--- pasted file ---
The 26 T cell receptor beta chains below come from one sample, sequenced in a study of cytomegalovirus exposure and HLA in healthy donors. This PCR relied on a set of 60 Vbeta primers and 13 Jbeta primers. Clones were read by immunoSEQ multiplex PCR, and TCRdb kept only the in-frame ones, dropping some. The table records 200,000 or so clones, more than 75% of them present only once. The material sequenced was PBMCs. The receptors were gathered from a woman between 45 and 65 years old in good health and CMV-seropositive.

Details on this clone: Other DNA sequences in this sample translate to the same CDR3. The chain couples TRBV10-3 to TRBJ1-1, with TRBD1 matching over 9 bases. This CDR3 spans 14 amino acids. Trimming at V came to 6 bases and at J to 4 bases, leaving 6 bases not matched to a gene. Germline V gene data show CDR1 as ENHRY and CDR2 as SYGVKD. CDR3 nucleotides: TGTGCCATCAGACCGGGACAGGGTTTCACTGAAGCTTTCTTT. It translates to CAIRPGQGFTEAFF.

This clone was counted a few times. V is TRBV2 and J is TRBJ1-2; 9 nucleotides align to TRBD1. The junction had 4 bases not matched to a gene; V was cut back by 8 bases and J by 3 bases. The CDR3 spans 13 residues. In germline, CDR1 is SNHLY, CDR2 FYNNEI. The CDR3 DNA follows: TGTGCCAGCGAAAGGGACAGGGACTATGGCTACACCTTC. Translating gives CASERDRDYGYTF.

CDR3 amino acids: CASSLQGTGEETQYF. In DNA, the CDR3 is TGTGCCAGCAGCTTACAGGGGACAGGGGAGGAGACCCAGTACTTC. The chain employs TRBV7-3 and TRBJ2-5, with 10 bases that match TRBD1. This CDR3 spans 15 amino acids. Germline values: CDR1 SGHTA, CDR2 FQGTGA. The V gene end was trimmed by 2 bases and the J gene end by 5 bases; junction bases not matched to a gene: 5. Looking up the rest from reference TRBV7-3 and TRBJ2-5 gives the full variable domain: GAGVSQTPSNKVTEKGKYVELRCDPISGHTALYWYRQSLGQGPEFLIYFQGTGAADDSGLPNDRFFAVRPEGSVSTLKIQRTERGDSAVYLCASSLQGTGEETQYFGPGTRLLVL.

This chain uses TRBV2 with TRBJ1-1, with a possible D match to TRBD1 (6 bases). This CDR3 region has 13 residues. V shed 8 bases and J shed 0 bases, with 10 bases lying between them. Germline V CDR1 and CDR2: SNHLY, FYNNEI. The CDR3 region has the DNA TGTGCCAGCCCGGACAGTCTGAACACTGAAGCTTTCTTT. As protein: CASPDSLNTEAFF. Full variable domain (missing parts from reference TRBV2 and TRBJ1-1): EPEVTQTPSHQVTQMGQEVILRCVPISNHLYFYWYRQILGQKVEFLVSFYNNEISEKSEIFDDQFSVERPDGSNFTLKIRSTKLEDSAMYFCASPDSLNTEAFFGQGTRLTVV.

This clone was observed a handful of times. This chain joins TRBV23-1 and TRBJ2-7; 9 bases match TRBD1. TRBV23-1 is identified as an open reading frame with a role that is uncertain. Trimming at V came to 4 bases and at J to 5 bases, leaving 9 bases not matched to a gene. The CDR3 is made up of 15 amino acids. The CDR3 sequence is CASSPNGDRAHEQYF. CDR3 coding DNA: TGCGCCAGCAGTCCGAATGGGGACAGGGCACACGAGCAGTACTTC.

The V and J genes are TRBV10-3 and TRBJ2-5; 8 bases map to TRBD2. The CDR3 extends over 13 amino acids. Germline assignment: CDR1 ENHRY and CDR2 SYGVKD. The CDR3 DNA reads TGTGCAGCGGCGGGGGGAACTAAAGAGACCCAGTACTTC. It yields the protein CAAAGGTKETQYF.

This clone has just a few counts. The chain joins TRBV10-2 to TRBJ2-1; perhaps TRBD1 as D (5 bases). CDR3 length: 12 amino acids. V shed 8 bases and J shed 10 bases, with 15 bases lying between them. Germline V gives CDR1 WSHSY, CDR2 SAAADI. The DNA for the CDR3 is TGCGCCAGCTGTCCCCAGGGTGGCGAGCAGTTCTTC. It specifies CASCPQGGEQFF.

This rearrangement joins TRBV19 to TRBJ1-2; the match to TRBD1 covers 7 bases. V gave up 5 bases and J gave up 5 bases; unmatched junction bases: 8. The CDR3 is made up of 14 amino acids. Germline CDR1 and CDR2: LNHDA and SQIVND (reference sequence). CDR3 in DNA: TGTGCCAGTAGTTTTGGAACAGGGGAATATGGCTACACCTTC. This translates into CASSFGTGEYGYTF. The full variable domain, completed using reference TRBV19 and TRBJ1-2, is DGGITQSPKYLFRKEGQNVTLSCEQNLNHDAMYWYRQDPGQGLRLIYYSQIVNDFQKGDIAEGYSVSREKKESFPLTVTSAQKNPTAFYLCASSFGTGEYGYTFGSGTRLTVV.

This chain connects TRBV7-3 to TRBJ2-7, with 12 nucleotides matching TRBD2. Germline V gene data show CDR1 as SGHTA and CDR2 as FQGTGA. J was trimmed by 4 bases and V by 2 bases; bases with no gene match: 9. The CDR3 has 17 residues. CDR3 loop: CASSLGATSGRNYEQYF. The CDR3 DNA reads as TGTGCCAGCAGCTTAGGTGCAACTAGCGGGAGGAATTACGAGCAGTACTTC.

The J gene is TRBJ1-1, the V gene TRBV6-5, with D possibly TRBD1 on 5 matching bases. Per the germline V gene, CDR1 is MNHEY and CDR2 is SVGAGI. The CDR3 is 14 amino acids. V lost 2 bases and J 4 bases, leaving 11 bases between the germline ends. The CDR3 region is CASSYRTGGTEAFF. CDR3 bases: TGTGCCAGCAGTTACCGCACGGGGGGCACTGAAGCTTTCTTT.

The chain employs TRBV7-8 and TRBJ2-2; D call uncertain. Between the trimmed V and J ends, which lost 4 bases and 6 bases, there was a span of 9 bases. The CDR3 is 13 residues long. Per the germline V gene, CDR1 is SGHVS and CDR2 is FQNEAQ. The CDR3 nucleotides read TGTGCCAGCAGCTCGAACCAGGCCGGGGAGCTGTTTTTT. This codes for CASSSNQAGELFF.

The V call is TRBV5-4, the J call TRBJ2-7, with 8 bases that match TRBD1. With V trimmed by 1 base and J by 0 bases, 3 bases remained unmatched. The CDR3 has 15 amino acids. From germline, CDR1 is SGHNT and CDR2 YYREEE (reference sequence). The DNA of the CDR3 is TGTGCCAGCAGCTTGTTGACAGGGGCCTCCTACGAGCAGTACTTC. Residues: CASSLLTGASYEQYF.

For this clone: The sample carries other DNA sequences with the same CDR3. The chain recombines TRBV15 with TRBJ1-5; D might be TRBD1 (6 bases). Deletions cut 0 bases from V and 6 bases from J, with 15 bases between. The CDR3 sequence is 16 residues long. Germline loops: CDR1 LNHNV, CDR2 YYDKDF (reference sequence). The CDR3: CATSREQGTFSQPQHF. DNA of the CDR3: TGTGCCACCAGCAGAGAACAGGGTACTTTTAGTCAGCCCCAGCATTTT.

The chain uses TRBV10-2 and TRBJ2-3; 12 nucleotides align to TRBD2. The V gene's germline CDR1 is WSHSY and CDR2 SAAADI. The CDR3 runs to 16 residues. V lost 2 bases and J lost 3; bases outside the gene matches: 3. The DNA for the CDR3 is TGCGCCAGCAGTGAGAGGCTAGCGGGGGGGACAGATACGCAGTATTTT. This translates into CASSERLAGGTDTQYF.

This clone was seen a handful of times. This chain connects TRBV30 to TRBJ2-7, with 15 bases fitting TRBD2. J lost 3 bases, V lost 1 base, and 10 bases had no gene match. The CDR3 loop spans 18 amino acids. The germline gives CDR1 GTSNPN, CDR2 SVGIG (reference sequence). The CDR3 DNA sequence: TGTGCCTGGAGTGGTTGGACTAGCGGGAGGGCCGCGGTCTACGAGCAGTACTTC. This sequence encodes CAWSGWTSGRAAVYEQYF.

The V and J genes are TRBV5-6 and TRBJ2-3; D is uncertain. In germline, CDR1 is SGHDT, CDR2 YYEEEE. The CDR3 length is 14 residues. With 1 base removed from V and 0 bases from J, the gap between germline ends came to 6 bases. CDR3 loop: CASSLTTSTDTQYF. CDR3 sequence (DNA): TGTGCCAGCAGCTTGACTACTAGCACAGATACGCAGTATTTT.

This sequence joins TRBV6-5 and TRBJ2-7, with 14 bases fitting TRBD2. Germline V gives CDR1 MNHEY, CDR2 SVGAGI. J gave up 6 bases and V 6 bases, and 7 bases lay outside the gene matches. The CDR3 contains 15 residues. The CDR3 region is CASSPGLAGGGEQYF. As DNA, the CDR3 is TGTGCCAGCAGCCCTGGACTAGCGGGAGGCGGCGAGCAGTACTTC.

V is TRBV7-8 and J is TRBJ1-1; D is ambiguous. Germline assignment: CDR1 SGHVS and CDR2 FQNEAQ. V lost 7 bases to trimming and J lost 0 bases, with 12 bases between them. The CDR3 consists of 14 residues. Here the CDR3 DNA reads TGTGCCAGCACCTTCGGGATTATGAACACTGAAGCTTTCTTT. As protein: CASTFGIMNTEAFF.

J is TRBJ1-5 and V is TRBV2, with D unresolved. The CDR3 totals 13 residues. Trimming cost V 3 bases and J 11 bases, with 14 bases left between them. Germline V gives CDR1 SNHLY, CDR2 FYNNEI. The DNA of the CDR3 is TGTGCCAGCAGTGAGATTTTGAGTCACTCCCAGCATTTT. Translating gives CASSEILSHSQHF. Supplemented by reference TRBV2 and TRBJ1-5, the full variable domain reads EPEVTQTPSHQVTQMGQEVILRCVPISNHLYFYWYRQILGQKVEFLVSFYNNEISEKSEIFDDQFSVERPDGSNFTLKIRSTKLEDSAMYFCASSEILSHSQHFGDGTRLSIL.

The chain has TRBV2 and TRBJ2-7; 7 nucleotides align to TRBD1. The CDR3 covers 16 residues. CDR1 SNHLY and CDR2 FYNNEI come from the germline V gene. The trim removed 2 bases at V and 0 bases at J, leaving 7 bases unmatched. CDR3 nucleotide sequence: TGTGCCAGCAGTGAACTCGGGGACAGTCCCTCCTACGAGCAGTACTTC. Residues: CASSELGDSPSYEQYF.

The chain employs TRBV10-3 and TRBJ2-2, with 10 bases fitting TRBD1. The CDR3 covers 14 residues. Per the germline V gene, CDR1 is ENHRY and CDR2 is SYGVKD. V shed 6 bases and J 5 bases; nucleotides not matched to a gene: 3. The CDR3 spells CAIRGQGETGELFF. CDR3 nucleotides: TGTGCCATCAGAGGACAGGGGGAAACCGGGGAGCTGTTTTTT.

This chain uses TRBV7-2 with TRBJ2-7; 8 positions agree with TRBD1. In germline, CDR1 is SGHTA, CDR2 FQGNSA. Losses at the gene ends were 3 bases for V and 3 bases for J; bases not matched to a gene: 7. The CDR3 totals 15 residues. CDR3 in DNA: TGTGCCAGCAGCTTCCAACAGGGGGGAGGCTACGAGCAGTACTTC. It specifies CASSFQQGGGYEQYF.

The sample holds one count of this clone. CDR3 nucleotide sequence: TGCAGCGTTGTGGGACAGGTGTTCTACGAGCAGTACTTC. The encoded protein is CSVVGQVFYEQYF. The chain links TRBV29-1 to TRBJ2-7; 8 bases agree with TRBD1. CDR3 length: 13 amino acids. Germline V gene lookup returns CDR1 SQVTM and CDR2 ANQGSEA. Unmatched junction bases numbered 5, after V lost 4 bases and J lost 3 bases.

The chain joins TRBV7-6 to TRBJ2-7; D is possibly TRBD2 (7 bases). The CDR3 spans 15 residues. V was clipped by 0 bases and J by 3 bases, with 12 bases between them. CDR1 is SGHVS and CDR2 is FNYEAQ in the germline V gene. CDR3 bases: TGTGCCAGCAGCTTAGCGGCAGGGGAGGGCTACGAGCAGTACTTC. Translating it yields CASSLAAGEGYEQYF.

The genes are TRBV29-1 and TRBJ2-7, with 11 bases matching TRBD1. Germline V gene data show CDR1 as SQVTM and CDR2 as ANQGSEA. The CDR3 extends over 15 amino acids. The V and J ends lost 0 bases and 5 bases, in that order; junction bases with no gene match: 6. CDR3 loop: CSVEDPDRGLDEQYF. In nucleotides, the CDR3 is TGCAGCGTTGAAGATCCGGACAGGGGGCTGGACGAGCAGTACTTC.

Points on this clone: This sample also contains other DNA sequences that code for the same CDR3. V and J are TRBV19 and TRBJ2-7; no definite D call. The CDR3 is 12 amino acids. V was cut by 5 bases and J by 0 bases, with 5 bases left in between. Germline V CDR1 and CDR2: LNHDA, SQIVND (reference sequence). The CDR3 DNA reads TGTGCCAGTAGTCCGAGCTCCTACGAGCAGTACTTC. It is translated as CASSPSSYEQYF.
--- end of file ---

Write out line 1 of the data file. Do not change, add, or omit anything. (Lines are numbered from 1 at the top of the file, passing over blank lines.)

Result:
The 26 T cell receptor beta chains below come from one sample, sequenced in a study of cytomegalovirus exposure and HLA in healthy donors. This PCR relied on a set of 60 Vbeta primers and 13 Jbeta primers. Clones were read by immunoSEQ multiplex PCR, and TCRdb kept only the in-frame ones, dropping some. The table records 200,000 or so clones, more than 75% of them present only once. The material sequenced was PBMCs. The receptors were gathered from a woman between 45 and 65 years old in good health and CMV-seropositive.